SyllabusOverview: As described in the course overview, Cancer Bioinformatics will focus on modern computational approaches for analyzing high-throughput "omic" data in cancer. Many papers we will discuss were published in the past year or two. Accordingly, there is no textbook for the course. However, the book Cancer Bioinformatics is freely available electronically through the University of Wisconsin library subscription and covers complementary material including background information on cancer biology, descriptions of the most prevalent types of "omic" data, and numerous case studies. A recent review summarizes the major stages in a cancer bioinformatics pipeline, including variant calling and other topics that are out of the scope of this course. The Emperor of All Maladies is the Pulitzer Prize-winning "biography" of cancer that was mentioned in class.
Objective: The primary goal of the course is to introduce cancer biology, state-of-the-art algorithms, data resources, and open problems to enable students to pursue their own research in cancer bioinformatics.
Prerequisites: The official prerequisite is Introduction to Bioinformatics (BMI/CS 576). Ideally, students would be familiar with basic concepts from cell biology/genetics (e.g. genes, cell cycle, etc.) and computer science/machine learning (e.g. graph algorithms, regression, clustering, etc.). No student will have the perfect background, therefore it is critical that students ask for clarification in class when they are unfamiliar with biological or computational concepts. In some cases, the instructor will recommend additional reading material to help explain these concepts in greater depth.
Office hours: Because the instructor's office is in the Discovery Building, which has restricted access, office hours will be by appointment only. Generally there will be blocks of time reserved for office hours meetings on Tuesday and Thursday mornings.
Grades: There will be no homework or exams. Students will be graded on:
Presentations: Students will be scheduled to present research papers from the reading list on a rotating basis and should expect to present about 4 papers in the semester. The student assigned to lead the paper discussion will guide the class through the main methods and results. The leader will close the discussion with ideas about how to improve the study or other potential future work. The leader may optionally prepare slides with figures and equations from the paper as visual aids. All other students should read the paper before class and bring a copy with them (printed or electronic).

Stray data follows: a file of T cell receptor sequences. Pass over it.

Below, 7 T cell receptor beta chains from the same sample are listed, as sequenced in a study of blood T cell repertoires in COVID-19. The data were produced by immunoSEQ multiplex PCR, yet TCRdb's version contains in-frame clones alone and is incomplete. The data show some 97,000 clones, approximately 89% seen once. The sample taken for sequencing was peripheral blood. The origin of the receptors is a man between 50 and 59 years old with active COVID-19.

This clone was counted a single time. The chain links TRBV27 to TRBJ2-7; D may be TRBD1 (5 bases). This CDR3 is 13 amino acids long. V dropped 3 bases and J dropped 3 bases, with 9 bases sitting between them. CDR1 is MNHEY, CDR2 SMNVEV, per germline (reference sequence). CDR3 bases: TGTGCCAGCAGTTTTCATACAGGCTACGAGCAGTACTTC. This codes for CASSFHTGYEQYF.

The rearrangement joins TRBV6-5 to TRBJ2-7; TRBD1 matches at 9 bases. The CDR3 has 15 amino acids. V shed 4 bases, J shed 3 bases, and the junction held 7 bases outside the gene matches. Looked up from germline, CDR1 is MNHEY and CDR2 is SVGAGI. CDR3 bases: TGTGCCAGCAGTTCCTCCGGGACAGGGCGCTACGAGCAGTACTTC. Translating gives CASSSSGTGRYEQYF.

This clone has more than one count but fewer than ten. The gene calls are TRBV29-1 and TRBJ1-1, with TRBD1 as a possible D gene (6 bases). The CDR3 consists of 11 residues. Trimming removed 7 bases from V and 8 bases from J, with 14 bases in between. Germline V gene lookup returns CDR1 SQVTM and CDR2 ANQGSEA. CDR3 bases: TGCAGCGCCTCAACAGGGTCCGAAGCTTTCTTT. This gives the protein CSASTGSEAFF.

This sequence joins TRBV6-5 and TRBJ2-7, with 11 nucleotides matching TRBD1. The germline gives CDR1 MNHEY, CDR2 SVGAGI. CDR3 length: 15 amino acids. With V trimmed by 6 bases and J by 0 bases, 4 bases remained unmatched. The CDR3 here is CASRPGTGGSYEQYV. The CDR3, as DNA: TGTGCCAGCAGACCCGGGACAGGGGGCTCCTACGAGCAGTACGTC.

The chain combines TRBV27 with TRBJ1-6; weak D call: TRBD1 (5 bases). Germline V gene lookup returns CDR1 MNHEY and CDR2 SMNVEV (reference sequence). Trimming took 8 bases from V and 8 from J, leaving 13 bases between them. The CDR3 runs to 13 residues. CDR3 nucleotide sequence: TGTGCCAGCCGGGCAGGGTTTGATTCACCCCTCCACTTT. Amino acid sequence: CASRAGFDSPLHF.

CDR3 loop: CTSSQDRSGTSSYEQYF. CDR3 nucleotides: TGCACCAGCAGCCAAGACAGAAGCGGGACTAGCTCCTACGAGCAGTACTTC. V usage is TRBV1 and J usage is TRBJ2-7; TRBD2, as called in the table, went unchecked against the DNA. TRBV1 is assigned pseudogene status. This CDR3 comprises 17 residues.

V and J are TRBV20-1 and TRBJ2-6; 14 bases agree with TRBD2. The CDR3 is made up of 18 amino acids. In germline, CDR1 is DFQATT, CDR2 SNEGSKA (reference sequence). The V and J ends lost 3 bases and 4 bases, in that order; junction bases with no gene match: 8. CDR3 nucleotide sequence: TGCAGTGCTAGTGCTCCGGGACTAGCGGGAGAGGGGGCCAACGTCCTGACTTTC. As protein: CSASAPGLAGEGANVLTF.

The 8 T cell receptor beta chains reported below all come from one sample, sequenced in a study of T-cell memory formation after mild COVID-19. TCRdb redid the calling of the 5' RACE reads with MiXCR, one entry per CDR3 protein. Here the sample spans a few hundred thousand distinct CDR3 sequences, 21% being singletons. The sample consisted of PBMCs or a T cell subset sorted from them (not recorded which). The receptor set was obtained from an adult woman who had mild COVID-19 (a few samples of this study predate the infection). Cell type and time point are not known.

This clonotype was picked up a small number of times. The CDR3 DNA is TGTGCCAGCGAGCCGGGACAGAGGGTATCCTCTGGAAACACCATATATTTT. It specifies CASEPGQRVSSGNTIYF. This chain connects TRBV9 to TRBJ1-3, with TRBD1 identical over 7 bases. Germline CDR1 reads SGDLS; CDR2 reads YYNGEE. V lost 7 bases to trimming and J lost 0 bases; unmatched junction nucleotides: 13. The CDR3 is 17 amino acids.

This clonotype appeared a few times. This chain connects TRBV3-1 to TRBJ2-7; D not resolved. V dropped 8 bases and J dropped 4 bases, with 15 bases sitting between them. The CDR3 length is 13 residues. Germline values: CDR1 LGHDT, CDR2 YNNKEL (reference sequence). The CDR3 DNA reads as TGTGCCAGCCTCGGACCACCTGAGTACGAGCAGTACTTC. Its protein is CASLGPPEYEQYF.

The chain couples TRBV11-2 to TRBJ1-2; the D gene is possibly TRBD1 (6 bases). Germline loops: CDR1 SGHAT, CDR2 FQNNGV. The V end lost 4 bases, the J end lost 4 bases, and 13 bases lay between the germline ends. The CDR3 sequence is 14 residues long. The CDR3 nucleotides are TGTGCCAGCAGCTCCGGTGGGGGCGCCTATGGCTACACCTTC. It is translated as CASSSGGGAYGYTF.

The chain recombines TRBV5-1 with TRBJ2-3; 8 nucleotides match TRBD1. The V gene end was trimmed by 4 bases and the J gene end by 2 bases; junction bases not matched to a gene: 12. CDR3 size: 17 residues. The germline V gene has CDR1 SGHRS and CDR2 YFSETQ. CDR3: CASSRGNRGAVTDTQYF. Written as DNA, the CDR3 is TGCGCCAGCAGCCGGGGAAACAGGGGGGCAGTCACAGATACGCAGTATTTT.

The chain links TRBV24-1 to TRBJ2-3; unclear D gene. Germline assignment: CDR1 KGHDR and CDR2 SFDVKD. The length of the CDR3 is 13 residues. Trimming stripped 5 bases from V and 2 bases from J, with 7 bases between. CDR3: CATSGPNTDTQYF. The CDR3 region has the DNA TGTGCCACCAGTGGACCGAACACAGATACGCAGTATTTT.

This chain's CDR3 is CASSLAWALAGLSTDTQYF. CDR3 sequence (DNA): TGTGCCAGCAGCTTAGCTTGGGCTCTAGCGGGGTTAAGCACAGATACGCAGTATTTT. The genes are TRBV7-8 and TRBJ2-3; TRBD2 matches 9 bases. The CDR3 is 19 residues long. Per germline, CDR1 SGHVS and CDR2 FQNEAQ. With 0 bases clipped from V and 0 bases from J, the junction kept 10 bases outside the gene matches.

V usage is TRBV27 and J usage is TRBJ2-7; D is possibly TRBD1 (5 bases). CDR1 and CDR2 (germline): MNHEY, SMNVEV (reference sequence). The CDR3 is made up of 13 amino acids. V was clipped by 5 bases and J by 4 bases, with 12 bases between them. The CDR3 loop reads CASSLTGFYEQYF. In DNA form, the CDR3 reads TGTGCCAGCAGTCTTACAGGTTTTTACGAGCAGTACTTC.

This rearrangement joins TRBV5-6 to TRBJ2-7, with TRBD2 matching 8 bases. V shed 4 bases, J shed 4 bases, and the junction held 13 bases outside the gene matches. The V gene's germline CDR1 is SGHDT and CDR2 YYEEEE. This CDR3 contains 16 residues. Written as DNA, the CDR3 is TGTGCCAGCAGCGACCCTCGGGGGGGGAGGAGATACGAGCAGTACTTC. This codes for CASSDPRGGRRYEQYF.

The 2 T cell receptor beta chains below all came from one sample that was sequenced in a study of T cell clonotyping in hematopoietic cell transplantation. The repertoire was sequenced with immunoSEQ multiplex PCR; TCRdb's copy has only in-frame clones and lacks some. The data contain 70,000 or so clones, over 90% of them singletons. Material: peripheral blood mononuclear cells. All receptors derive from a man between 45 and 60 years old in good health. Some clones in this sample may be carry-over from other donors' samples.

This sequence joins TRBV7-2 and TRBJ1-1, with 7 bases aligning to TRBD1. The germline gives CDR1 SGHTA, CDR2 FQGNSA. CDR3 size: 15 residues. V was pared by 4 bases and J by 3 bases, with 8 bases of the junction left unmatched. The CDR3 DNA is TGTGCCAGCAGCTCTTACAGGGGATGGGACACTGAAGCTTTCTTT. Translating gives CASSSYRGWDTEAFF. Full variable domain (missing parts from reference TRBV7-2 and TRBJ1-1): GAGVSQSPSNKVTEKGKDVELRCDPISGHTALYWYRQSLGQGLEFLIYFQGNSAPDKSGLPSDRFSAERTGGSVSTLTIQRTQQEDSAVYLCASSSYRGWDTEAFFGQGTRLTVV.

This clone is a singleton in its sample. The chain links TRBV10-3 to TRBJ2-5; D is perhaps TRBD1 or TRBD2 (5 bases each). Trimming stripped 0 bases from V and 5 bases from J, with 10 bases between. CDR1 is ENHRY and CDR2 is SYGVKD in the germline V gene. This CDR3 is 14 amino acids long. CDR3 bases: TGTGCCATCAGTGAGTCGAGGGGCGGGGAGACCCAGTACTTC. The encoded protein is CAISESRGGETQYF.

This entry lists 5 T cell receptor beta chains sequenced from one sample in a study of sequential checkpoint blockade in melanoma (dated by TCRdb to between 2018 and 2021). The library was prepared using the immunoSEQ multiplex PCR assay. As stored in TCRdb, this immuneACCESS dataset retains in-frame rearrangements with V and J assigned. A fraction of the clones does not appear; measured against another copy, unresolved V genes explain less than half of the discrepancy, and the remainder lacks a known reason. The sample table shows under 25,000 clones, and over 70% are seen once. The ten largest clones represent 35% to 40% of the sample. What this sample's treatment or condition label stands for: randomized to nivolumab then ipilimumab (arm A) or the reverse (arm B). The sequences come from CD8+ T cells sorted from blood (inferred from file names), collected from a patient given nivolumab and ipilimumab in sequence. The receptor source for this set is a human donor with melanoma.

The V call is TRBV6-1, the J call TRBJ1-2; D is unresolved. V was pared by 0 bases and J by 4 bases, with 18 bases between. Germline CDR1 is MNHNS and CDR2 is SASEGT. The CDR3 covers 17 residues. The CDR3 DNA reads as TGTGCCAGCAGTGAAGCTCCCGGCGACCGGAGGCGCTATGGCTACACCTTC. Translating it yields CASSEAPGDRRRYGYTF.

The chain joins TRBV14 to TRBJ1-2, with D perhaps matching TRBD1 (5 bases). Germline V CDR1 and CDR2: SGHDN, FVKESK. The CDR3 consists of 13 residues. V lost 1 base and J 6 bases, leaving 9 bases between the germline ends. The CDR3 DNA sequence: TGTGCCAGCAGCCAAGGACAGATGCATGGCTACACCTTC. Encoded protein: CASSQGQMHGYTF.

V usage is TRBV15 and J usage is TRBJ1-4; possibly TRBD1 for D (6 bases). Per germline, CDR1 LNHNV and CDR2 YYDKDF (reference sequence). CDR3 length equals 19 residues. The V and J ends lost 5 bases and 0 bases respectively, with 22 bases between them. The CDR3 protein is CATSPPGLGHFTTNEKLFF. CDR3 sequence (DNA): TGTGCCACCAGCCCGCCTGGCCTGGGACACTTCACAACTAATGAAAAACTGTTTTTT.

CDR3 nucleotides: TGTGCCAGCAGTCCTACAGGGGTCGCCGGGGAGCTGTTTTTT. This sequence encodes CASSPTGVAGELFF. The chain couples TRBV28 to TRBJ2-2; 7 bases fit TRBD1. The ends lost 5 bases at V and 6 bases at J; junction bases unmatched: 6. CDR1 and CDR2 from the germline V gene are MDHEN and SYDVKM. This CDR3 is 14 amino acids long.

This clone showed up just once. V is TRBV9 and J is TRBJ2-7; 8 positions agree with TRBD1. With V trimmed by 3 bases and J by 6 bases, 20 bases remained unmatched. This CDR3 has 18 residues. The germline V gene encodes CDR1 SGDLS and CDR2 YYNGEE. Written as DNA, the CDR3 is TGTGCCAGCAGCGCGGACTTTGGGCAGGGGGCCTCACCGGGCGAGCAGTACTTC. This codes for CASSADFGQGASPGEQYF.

Project: Students will complete projects in groups of 2 or 3 and must refrain from discussing their project with anyone outside of their group unless prior approval is granted by the instructor. Projects will be in the style of a computational biology research paper; for examples see the RECOMB 2014 and ISMB 2014 proceedings. Strong projects have the potential to be submitted to a similar conference or journal, and the instructor will continue to support student projects after the semester in such cases. Students are encouraged to use and build upon existing data repositories and tools but must thoroughly reference all external resources. Any standard programming language is permitted as long as the project submission includes an executable or scripts to reproduce all computational analysis. Plagiarism - including using text, images, or code without attribution - will not be tolerated and will be dealt with in accordance with the Academic Misconduct Process. The project page presents project ideas and additional guidelines.